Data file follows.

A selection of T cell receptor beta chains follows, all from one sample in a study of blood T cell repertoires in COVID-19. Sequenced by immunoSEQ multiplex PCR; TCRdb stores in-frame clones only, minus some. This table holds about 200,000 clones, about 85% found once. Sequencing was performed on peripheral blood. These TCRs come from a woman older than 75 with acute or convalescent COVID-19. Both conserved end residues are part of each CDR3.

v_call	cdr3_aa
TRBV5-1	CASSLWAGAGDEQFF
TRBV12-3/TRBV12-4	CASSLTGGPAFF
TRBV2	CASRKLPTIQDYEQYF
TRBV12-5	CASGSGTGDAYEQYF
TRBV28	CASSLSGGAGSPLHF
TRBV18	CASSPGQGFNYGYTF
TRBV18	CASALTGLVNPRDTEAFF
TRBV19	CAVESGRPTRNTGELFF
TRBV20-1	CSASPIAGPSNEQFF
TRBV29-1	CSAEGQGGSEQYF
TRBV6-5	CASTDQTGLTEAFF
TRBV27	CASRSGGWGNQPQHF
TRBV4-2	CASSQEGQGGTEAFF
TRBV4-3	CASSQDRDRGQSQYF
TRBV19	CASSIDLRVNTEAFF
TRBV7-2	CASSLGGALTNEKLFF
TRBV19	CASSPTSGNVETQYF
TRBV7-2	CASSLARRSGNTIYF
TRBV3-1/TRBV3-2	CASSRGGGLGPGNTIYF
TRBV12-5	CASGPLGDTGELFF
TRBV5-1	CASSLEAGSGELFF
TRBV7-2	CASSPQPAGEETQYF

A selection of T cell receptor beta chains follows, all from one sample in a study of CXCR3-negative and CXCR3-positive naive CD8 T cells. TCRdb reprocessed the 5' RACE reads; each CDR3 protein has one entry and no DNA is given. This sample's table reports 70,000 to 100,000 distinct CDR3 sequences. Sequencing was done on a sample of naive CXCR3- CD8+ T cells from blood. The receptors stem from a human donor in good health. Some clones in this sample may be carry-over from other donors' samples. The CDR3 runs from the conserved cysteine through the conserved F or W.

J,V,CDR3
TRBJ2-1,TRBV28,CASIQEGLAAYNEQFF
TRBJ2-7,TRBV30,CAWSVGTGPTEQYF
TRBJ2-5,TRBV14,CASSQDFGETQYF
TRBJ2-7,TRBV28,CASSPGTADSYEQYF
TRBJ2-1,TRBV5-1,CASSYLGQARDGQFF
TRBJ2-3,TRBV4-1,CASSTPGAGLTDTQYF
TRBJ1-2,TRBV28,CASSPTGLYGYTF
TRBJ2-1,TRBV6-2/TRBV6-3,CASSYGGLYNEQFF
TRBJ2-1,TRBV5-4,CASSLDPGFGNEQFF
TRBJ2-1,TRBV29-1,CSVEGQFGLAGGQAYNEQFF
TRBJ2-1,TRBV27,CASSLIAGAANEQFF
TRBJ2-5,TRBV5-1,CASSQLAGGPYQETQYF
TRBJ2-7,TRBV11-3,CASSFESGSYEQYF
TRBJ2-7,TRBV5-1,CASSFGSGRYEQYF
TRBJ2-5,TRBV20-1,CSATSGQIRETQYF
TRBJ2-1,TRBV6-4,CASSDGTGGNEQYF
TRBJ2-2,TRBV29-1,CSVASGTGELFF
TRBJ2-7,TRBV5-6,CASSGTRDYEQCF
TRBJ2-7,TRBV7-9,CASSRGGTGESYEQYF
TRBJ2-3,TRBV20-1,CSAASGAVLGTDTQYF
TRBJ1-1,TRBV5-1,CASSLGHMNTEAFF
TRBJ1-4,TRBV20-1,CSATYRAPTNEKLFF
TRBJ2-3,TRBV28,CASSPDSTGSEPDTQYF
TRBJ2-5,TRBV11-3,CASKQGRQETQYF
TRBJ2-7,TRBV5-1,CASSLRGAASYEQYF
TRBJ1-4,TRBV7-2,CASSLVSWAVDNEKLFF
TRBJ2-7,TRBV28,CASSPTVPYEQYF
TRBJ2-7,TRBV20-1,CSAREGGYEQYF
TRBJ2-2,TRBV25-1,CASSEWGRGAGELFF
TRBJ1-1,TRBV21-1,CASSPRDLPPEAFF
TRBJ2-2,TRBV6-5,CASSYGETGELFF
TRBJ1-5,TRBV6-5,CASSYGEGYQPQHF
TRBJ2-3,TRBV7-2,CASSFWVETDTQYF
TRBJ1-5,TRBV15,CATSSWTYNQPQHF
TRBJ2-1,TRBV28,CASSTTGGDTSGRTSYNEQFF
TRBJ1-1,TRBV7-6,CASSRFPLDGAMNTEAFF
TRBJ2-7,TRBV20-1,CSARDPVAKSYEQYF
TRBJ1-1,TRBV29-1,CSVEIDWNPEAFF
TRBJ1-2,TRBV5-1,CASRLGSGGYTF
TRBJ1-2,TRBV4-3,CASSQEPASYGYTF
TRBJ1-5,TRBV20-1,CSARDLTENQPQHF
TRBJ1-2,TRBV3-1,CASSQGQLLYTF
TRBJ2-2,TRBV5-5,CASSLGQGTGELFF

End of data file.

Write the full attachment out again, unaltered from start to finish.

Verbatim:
A selection of T cell receptor beta chains follows, all from one sample in a study of blood T cell repertoires in COVID-19. Sequenced by immunoSEQ multiplex PCR; TCRdb stores in-frame clones only, minus some. This table holds about 200,000 clones, about 85% found once. Sequencing was performed on peripheral blood. These TCRs come from a woman older than 75 with acute or convalescent COVID-19. Both conserved end residues are part of each CDR3.

v_call	cdr3_aa
TRBV5-1	CASSLWAGAGDEQFF
TRBV12-3/TRBV12-4	CASSLTGGPAFF
TRBV2	CASRKLPTIQDYEQYF
TRBV12-5	CASGSGTGDAYEQYF
TRBV28	CASSLSGGAGSPLHF
TRBV18	CASSPGQGFNYGYTF
TRBV18	CASALTGLVNPRDTEAFF
TRBV19	CAVESGRPTRNTGELFF
TRBV20-1	CSASPIAGPSNEQFF
TRBV29-1	CSAEGQGGSEQYF
TRBV6-5	CASTDQTGLTEAFF
TRBV27	CASRSGGWGNQPQHF
TRBV4-2	CASSQEGQGGTEAFF
TRBV4-3	CASSQDRDRGQSQYF
TRBV19	CASSIDLRVNTEAFF
TRBV7-2	CASSLGGALTNEKLFF
TRBV19	CASSPTSGNVETQYF
TRBV7-2	CASSLARRSGNTIYF
TRBV3-1/TRBV3-2	CASSRGGGLGPGNTIYF
TRBV12-5	CASGPLGDTGELFF
TRBV5-1	CASSLEAGSGELFF
TRBV7-2	CASSPQPAGEETQYF

A selection of T cell receptor beta chains follows, all from one sample in a study of CXCR3-negative and CXCR3-positive naive CD8 T cells. TCRdb reprocessed the 5' RACE reads; each CDR3 protein has one entry and no DNA is given. This sample's table reports 70,000 to 100,000 distinct CDR3 sequences. Sequencing was done on a sample of naive CXCR3- CD8+ T cells from blood. The receptors stem from a human donor in good health. Some clones in this sample may be carry-over from other donors' samples. The CDR3 runs from the conserved cysteine through the conserved F or W.

J,V,CDR3
TRBJ2-1,TRBV28,CASIQEGLAAYNEQFF
TRBJ2-7,TRBV30,CAWSVGTGPTEQYF
TRBJ2-5,TRBV14,CASSQDFGETQYF
TRBJ2-7,TRBV28,CASSPGTADSYEQYF
TRBJ2-1,TRBV5-1,CASSYLGQARDGQFF
TRBJ2-3,TRBV4-1,CASSTPGAGLTDTQYF
TRBJ1-2,TRBV28,CASSPTGLYGYTF
TRBJ2-1,TRBV6-2/TRBV6-3,CASSYGGLYNEQFF
TRBJ2-1,TRBV5-4,CASSLDPGFGNEQFF
TRBJ2-1,TRBV29-1,CSVEGQFGLAGGQAYNEQFF
TRBJ2-1,TRBV27,CASSLIAGAANEQFF
TRBJ2-5,TRBV5-1,CASSQLAGGPYQETQYF
TRBJ2-7,TRBV11-3,CASSFESGSYEQYF
TRBJ2-7,TRBV5-1,CASSFGSGRYEQYF
TRBJ2-5,TRBV20-1,CSATSGQIRETQYF
TRBJ2-1,TRBV6-4,CASSDGTGGNEQYF
TRBJ2-2,TRBV29-1,CSVASGTGELFF
TRBJ2-7,TRBV5-6,CASSGTRDYEQCF
TRBJ2-7,TRBV7-9,CASSRGGTGESYEQYF
TRBJ2-3,TRBV20-1,CSAASGAVLGTDTQYF
TRBJ1-1,TRBV5-1,CASSLGHMNTEAFF
TRBJ1-4,TRBV20-1,CSATYRAPTNEKLFF
TRBJ2-3,TRBV28,CASSPDSTGSEPDTQYF
TRBJ2-5,TRBV11-3,CASKQGRQETQYF
TRBJ2-7,TRBV5-1,CASSLRGAASYEQYF
TRBJ1-4,TRBV7-2,CASSLVSWAVDNEKLFF
TRBJ2-7,TRBV28,CASSPTVPYEQYF
TRBJ2-7,TRBV20-1,CSAREGGYEQYF
TRBJ2-2,TRBV25-1,CASSEWGRGAGELFF
TRBJ1-1,TRBV21-1,CASSPRDLPPEAFF
TRBJ2-2,TRBV6-5,CASSYGETGELFF
TRBJ1-5,TRBV6-5,CASSYGEGYQPQHF
TRBJ2-3,TRBV7-2,CASSFWVETDTQYF
TRBJ1-5,TRBV15,CATSSWTYNQPQHF
TRBJ2-1,TRBV28,CASSTTGGDTSGRTSYNEQFF
TRBJ1-1,TRBV7-6,CASSRFPLDGAMNTEAFF
TRBJ2-7,TRBV20-1,CSARDPVAKSYEQYF
TRBJ1-1,TRBV29-1,CSVEIDWNPEAFF
TRBJ1-2,TRBV5-1,CASRLGSGGYTF
TRBJ1-2,TRBV4-3,CASSQEPASYGYTF
TRBJ1-5,TRBV20-1,CSARDLTENQPQHF
TRBJ1-2,TRBV3-1,CASSQGQLLYTF
TRBJ2-2,TRBV5-5,CASSLGQGTGELFF